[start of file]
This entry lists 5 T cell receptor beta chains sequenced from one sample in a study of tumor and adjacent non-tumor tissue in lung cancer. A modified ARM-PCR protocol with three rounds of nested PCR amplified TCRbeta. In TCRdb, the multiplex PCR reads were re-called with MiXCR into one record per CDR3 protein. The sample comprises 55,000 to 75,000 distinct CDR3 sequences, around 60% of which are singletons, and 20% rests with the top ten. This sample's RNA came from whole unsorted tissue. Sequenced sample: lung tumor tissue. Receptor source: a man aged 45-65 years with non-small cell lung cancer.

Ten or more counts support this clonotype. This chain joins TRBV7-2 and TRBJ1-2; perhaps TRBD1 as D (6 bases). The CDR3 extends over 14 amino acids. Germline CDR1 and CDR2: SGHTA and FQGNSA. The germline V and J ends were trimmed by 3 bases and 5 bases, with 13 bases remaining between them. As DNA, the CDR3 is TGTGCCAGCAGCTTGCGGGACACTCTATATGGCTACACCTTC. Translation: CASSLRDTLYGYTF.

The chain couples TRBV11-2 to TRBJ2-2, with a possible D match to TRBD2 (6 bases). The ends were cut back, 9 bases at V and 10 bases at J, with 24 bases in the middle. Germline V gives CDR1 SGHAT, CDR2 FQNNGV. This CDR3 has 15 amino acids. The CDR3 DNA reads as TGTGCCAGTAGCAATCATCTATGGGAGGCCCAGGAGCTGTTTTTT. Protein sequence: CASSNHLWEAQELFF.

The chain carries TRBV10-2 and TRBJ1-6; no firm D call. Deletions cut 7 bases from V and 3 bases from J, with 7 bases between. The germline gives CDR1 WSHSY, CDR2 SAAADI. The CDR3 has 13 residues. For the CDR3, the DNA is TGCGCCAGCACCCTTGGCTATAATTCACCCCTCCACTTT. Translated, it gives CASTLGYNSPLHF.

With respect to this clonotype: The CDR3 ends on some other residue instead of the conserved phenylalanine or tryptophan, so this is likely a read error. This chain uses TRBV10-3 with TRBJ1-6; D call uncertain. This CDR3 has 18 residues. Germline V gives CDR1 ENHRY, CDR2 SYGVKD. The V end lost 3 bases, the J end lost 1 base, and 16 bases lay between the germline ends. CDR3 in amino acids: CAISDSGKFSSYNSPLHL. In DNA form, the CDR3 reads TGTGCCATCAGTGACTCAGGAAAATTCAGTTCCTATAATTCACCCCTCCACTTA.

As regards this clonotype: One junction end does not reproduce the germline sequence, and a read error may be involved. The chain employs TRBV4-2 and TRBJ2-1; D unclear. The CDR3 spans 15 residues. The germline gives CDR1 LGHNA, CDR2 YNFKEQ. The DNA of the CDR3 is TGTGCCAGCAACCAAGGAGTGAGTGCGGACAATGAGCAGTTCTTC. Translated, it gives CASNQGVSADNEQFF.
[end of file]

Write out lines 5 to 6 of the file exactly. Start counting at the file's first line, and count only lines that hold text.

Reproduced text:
With respect to this clonotype: The CDR3 ends on some other residue instead of the conserved phenylalanine or tryptophan, so this is likely a read error. This chain uses TRBV10-3 with TRBJ1-6; D call uncertain. This CDR3 has 18 residues. Germline V gives CDR1 ENHRY, CDR2 SYGVKD. The V end lost 3 bases, the J end lost 1 base, and 16 bases lay between the germline ends. CDR3 in amino acids: CAISDSGKFSSYNSPLHL. In DNA form, the CDR3 reads TGTGCCATCAGTGACTCAGGAAAATTCAGTTCCTATAATTCACCCCTCCACTTA.

As regards this clonotype: One junction end does not reproduce the germline sequence, and a read error may be involved. The chain employs TRBV4-2 and TRBJ2-1; D unclear. The CDR3 spans 15 residues. The germline gives CDR1 LGHNA, CDR2 YNFKEQ. The DNA of the CDR3 is TGTGCCAGCAACCAAGGAGTGAGTGCGGACAATGAGCAGTTCTTC. Translated, it gives CASNQGVSADNEQFF.